Blog: Idiomatic tree and graph like structures in Rust


#1

Hey there, I wrote a small blog post about “Idiomatic tree and graph like structures in Rust”. Credits also go to Simon Sapins experiments with “Rust Forest”

What do you think?


#2

Thanks for posting!

Interestingly, just yesterday I realized (after hours of lifetime-induced headache, and finally deciding to use Rc<RefCell>) that I could simplify some code drastically by using indices into a Vec instead of references. So it was funny to see your post just now. It certainly is a very helpful concept, which would have saved me a lot of headache two days ago :smile:. (I also thought about whether the increased flexibility of indices over references meant that they provided less guarantees, but the only thing I came up with was that you should be safe if you don’t delete elements from the vector.)


#3

Thank you for your reply! :slight_smile: Yeah but some index reuse should also be possible somehow.


#4

Replacing pointers by indirect references is a common trick in functional languages (this is the way, for example, we know that any mutable algorithm can be emulated in only logarithm slowdown by representing homogeneous mutable memory as a map (balanced search tree) from integers to values). It has some other advantages than simplifying ownership: for example, it is easier to detect if a directed graph represented this way contain cycles than with a direct graph-of-pointers representation – unless you know how to efficiently store sets of adresses, which assumes that they are stable (no compaction), or you explicitly bake some extra “node identifier” in and maintain invariants over it.

However, there are also costs associated with it. In particular, the fact that there is no memory management means that you have to implement your own. This is just fine if the objects really have the lifetime that you approximated (they are all released at the same time), but there are various situations of usage of graphs where you may want to delete parts of the graph as they get disconnected / become unreachable by mutation, or compact the space storage of the graph (imagine that you keep adding and removing vertices randomly). In this case you have to implement your own reference-counting or otherwise GC-ing scheme, possibly with compaction, and his adds a lot of complexity.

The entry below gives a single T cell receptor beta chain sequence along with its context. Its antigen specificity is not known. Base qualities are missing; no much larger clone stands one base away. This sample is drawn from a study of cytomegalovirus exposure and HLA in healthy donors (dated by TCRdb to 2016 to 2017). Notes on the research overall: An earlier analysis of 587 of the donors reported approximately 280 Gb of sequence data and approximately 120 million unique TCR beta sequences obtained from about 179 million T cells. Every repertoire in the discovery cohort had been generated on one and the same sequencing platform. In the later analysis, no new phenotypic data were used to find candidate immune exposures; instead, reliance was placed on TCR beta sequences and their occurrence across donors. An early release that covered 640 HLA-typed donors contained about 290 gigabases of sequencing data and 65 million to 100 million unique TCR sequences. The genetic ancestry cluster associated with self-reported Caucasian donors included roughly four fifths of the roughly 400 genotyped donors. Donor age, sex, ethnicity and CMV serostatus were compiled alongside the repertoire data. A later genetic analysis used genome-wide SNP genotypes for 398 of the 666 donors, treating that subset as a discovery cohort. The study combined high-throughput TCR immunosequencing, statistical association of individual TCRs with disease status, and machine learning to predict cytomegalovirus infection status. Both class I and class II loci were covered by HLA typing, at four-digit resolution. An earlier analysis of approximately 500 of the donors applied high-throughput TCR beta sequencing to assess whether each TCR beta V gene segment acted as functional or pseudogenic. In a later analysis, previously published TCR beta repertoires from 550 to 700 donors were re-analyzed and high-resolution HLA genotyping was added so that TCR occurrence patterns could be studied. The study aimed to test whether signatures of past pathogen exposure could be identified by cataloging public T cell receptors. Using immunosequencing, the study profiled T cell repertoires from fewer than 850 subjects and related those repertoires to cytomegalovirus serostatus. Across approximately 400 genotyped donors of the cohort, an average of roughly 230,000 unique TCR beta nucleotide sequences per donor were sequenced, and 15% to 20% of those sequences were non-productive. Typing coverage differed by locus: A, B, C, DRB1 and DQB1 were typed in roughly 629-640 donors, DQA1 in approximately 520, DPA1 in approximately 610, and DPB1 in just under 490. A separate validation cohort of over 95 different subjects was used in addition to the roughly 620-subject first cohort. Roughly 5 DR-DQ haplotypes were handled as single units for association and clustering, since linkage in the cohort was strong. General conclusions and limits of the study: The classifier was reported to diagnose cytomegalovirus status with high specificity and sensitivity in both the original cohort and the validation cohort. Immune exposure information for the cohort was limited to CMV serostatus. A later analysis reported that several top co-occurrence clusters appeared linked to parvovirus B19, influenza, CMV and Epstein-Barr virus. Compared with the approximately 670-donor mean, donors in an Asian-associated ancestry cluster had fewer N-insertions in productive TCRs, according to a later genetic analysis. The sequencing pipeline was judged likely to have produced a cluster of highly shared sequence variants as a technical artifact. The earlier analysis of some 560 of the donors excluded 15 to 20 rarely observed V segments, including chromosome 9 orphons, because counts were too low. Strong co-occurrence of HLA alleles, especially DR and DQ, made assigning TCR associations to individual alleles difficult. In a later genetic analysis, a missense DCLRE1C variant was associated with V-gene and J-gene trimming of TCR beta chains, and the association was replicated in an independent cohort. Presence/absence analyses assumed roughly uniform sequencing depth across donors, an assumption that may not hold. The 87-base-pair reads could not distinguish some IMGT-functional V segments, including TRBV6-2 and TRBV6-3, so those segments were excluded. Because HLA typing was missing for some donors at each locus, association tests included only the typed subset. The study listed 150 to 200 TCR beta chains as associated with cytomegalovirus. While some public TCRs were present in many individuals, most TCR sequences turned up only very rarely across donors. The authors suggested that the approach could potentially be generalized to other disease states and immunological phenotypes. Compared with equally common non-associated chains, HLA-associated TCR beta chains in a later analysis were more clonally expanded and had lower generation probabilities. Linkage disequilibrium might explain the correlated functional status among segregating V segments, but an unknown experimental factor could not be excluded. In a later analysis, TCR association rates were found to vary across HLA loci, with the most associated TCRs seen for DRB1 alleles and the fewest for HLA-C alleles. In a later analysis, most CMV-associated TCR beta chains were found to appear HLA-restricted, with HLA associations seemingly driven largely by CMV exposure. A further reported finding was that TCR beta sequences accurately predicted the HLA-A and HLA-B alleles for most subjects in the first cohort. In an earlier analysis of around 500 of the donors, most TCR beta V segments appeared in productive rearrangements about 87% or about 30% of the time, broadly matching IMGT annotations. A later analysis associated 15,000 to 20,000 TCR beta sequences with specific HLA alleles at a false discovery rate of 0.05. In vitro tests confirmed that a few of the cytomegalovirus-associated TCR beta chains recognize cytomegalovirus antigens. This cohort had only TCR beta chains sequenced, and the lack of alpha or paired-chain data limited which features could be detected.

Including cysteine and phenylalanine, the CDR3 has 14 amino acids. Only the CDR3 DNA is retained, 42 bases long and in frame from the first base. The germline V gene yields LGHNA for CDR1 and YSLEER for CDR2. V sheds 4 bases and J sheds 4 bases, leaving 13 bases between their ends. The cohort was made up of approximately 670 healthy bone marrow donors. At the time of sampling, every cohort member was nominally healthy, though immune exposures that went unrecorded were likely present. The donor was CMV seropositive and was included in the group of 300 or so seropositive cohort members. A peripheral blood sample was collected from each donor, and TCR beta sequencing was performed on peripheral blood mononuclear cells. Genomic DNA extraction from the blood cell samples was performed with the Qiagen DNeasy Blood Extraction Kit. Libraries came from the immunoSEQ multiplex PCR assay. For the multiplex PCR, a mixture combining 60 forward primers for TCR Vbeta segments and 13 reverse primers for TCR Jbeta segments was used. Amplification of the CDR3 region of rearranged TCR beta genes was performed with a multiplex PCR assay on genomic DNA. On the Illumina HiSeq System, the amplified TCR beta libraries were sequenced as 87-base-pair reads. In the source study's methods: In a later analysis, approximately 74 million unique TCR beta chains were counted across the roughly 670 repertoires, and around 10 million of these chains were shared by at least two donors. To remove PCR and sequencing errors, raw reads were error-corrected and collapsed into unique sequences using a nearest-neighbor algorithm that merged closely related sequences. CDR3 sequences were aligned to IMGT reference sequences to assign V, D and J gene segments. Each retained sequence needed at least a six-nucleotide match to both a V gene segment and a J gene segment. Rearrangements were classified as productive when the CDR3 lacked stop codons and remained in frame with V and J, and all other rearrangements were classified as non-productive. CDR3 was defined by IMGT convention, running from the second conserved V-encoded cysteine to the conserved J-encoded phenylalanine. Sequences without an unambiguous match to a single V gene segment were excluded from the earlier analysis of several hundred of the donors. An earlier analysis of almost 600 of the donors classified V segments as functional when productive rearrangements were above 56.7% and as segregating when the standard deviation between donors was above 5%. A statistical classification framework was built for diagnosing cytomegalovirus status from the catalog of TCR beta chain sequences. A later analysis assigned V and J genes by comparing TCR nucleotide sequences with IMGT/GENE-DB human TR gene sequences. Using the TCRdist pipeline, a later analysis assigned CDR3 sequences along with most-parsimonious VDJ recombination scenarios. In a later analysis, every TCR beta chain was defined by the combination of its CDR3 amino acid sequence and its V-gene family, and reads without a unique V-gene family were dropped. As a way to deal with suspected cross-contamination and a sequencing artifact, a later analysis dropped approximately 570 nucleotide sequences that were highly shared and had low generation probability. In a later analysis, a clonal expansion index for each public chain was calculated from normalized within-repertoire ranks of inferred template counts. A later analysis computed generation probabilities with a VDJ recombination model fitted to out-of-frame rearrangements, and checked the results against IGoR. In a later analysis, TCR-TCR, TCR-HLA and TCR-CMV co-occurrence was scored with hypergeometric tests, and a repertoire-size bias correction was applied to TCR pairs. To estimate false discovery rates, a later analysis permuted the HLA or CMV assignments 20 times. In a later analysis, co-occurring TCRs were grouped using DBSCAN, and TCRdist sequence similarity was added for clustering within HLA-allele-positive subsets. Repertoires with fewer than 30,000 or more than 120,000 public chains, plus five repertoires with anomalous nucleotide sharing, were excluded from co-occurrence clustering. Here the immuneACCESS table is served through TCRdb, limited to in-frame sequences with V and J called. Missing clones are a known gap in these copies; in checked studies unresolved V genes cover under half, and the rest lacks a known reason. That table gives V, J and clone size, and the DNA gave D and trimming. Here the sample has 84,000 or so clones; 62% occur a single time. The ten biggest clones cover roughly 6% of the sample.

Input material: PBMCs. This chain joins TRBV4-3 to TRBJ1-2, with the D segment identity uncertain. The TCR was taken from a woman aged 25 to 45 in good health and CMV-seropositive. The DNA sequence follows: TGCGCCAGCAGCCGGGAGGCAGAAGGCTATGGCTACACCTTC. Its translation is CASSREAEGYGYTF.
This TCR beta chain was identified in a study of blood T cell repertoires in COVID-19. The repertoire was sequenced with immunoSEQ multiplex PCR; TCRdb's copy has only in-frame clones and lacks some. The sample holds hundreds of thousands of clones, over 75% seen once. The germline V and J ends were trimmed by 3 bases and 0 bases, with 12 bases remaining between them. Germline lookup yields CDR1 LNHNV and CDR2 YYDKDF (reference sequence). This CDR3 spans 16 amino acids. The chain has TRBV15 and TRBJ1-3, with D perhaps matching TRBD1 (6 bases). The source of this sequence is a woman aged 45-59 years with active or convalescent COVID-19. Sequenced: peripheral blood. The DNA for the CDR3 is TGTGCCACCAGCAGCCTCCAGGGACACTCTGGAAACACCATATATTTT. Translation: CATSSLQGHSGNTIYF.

#5

Do you see any drawback in using Rust for your last mentioned approach?


#6

No, the inconvenience of having to (sometimes) reimplement liveness and compaction by hand would apply in any language. What is Rust-specific in your story is your motivation: you are using the indirect representation as a way to avoid ownership patterns that the language does not let you express statically.

Independently: If you have a tree structure, have you tried using rc::Weak for the backreferences? You could have strong references to the first child and next sibling, and weak references to the parent, last child and previous sibling.